Dictionary of Sydney

The Dictionary of Sydney was archived in 2021.

Australian Arts Club

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Australian Arts Club

The Australian Arts Club was a Sydney-based sketch club which was active from 1918 to 1920. With a small membership restricted to professional male artists, the Club was a rival to the Melbourne-based Australian Art Association.

The [media]origins of the Australian Arts Club can be found in 1914 when several artists, including Sydney Ure Smith, Albert Collins and Harry Julius, established the Sydney Sketch Club. The club met once a week in central Sydney, and allowed members to discuss art matters and study from a live model. By early 1918 the Sydney Sketch Club had evolved into a larger organisation known as the Australian Arts Club. This club was formally constituted with rules, apparently based on those of the Langham Sketch Club in London. Membership was restricted to professional male artists associated with the club's first president, Sydney Ure Smith. Artist Lloyd Rees remembered the group meeting in a basement in a building in Elizabeth Street, Sydney.

The Australian Arts Club had three exhibitions, two in Melbourne (in 1918 and 1920) and one in Sydney (1919). Comparisons with the mainly Victorian-based membership of the Australian Art Association (in existence from 1912 to 1933) can be made, and several Australian Arts Club members were associated with both groups. The first exhibition in April 1918 opened at the Fine Art Societies Galleries in Alfred Place, Melbourne. The second exhibition was held in June 1919 at the Education Department's Gallery in Bridge Street near Circular Quay, Sydney. The (little known) final exhibition, in August 1920, was held at the Decoration Galleries in Collins Street, Melbourne.

The catalogue notes for the 1919 Sydney exhibition partly explain why the Club was established:

Until the Arts Club came into existence, there was no common meeting ground for artists to air their views, or for general discussion and study. Their only opportunity for meeting together was at council meetings or exhibitions of the existing art societies. When a visiting artist came to Sydney, if he wished to meet our artists, he had to meet them privately, and in many cases he was unable to meet them at all.

In total, 35 artists exhibited with the Australian Arts Club during its short life, although not all were listed as members. Club members came from the main Sydney art societies including the Society of Artists and the Royal Arts Society. The most active members in the Club were Will Ashton (president in 1920), John D Banks, Alfred and George Clint, Albert Collins, Elioth Gruner, James R Jackson, Lionel Lindsay, WB McInnes, MJ MacNally, GVF Mann (vice-president) and Sydney Ure Smith (president in 1918 and 1919). Other well-known members who exhibited with the Club include Norman Carter, Hans Heysen, John Shirlow, Norman Lindsay and Lloyd Rees. While most of the Australian Arts Club members were Sydney-based, there were seven interstate members.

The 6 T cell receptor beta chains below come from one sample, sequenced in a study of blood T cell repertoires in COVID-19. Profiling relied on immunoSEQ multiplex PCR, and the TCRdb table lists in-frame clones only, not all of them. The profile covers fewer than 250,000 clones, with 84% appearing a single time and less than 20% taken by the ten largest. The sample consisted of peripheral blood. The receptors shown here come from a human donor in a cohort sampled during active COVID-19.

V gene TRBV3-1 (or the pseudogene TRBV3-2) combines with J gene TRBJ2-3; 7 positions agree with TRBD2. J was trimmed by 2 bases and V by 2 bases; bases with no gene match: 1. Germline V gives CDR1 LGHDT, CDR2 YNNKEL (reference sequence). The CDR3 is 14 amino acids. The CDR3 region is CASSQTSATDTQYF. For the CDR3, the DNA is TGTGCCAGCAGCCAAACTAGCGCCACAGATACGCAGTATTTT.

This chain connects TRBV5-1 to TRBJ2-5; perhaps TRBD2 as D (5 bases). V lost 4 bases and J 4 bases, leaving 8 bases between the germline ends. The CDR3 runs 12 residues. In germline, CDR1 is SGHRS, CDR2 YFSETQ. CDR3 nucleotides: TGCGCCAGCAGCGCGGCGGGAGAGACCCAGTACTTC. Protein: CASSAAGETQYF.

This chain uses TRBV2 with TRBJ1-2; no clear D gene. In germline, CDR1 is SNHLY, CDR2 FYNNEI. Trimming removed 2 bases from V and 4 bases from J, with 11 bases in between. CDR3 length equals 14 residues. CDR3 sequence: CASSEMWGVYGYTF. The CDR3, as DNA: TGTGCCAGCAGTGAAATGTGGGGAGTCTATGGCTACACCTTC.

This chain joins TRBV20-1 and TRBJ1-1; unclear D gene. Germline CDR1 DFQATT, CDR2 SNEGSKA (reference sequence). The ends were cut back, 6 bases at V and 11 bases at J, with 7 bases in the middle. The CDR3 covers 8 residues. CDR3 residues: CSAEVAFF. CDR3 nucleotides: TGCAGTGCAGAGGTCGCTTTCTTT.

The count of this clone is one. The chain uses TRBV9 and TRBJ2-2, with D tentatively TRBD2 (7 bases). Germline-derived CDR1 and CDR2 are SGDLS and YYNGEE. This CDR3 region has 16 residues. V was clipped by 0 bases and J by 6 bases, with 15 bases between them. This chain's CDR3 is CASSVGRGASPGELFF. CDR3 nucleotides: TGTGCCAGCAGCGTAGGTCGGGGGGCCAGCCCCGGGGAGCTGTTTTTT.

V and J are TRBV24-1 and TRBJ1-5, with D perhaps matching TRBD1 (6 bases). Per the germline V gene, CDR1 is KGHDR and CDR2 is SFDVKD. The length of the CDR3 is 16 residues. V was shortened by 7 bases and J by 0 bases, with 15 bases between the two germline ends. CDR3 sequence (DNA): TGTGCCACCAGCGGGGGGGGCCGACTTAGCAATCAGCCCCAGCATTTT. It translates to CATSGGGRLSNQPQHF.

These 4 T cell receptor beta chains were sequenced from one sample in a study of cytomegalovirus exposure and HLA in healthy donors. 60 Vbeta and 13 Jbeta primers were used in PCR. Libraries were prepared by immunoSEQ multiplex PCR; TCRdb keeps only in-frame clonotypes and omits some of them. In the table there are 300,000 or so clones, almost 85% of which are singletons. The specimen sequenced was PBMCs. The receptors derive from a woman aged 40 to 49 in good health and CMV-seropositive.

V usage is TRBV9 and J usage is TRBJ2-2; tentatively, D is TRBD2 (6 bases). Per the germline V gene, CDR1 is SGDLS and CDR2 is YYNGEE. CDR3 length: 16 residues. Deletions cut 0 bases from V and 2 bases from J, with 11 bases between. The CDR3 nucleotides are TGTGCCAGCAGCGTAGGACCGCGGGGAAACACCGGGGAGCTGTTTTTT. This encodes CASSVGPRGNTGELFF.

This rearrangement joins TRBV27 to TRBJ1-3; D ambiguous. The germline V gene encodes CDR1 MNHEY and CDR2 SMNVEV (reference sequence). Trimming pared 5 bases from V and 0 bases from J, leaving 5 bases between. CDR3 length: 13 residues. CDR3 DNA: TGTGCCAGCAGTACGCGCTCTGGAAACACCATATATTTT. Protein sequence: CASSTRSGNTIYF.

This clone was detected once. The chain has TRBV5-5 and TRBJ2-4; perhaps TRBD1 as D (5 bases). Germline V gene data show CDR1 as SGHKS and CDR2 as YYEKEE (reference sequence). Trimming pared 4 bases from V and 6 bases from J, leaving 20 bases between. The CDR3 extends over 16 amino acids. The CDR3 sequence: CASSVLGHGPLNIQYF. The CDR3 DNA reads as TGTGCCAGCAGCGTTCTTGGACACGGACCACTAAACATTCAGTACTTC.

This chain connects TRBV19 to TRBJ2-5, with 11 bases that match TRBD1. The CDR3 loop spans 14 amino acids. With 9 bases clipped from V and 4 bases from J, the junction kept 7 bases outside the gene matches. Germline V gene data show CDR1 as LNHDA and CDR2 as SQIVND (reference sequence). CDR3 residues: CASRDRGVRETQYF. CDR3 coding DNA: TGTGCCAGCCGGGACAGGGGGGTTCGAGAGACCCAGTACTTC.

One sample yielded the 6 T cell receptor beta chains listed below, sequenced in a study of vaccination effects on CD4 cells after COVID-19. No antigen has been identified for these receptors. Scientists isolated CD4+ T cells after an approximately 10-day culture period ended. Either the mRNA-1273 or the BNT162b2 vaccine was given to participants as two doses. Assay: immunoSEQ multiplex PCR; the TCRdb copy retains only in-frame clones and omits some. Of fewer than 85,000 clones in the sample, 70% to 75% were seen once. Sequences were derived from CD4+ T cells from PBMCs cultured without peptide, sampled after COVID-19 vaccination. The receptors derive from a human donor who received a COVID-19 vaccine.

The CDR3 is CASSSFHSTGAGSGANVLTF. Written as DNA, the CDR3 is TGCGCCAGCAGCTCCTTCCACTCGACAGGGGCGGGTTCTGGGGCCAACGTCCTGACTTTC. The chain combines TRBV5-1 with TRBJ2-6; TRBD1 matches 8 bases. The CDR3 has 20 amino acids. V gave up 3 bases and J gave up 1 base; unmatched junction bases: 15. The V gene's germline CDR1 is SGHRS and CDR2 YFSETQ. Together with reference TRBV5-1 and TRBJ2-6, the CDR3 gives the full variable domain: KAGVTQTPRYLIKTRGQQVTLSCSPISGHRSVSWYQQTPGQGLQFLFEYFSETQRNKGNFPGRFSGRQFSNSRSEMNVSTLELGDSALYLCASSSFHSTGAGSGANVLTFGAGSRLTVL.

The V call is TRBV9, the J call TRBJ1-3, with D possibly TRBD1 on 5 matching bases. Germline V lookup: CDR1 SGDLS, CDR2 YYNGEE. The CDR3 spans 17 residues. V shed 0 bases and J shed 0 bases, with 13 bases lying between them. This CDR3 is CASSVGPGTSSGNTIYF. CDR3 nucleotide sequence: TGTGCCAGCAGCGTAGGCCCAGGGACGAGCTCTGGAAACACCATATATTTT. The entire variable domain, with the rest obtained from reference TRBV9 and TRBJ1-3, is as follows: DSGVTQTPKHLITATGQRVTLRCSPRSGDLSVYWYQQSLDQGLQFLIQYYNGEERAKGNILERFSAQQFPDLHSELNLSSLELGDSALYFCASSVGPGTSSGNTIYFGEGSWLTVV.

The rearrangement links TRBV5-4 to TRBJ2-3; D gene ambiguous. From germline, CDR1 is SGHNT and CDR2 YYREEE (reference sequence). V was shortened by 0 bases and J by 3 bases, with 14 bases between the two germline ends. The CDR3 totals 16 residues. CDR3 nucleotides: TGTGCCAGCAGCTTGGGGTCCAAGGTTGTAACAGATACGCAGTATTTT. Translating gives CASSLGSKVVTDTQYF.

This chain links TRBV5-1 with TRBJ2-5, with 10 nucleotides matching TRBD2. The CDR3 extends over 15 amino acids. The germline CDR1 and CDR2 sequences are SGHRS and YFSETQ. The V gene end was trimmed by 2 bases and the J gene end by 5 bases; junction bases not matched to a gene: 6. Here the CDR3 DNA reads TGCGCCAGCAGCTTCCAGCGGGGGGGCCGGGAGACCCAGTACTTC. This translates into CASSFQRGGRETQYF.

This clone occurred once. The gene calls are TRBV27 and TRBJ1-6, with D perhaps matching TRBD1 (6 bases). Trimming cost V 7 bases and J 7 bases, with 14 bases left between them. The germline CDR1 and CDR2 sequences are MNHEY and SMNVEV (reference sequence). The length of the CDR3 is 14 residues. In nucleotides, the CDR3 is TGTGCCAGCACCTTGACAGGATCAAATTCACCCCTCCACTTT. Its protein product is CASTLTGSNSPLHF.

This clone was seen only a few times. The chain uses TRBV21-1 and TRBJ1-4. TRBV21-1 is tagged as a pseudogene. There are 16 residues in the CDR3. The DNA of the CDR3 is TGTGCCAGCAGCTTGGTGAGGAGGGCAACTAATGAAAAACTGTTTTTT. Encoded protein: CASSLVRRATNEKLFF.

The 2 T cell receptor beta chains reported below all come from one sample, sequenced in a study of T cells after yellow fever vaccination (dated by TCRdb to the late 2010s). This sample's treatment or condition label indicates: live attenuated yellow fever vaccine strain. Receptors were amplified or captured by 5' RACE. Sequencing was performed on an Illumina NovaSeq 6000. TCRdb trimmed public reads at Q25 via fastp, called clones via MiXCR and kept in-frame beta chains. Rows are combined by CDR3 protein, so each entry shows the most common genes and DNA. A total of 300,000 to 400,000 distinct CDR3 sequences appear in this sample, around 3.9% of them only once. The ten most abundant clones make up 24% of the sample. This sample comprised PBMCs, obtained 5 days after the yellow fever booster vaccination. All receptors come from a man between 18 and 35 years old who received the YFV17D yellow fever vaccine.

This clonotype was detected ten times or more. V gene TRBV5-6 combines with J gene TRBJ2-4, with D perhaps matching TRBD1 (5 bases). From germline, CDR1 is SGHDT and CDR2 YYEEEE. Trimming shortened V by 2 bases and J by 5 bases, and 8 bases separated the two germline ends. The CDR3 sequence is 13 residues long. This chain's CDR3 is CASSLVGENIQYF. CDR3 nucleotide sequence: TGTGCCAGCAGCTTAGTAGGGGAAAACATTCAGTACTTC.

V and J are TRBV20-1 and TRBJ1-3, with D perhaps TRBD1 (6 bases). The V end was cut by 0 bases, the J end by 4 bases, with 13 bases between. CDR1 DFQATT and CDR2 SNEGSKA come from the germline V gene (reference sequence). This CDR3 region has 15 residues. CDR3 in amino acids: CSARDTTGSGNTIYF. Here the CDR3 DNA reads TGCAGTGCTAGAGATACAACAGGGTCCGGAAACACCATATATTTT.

The change of title from the Sydney Sketch Club to the Australian Arts Club seems to have been a reflection of Sydney Ure Smith's ambitions to form a national art organisation. This was hinted at in the notes of the 1919 exhibition catalogue:

The Arts Club has its own ideals, and intends to live up to them. It does not wish to confine itself to N.S.W. alone. Members from Victoria and South Australia are included and the club claims to be one of the most representative art bodies in Australia, to-day.

The demise of the Club after its 1920 Melbourne exhibition suggests that its founding president and driving force, Sydney Ure Smith, lost interest in the small group when he became president of the larger Society of Artists in 1921. Charming souvenirs of the Australian Arts Club were the silhouette portraits made of the group's members by May Moore and Judith Fletcher, which were printed in the group's 1919 exhibition catalogue.


Lloyd Rees, The Small Treasures of a Lifetime, Ure Smith, Sydney, 1969, p 83

Australian Arts Club exhibition catalogues

Triad magazine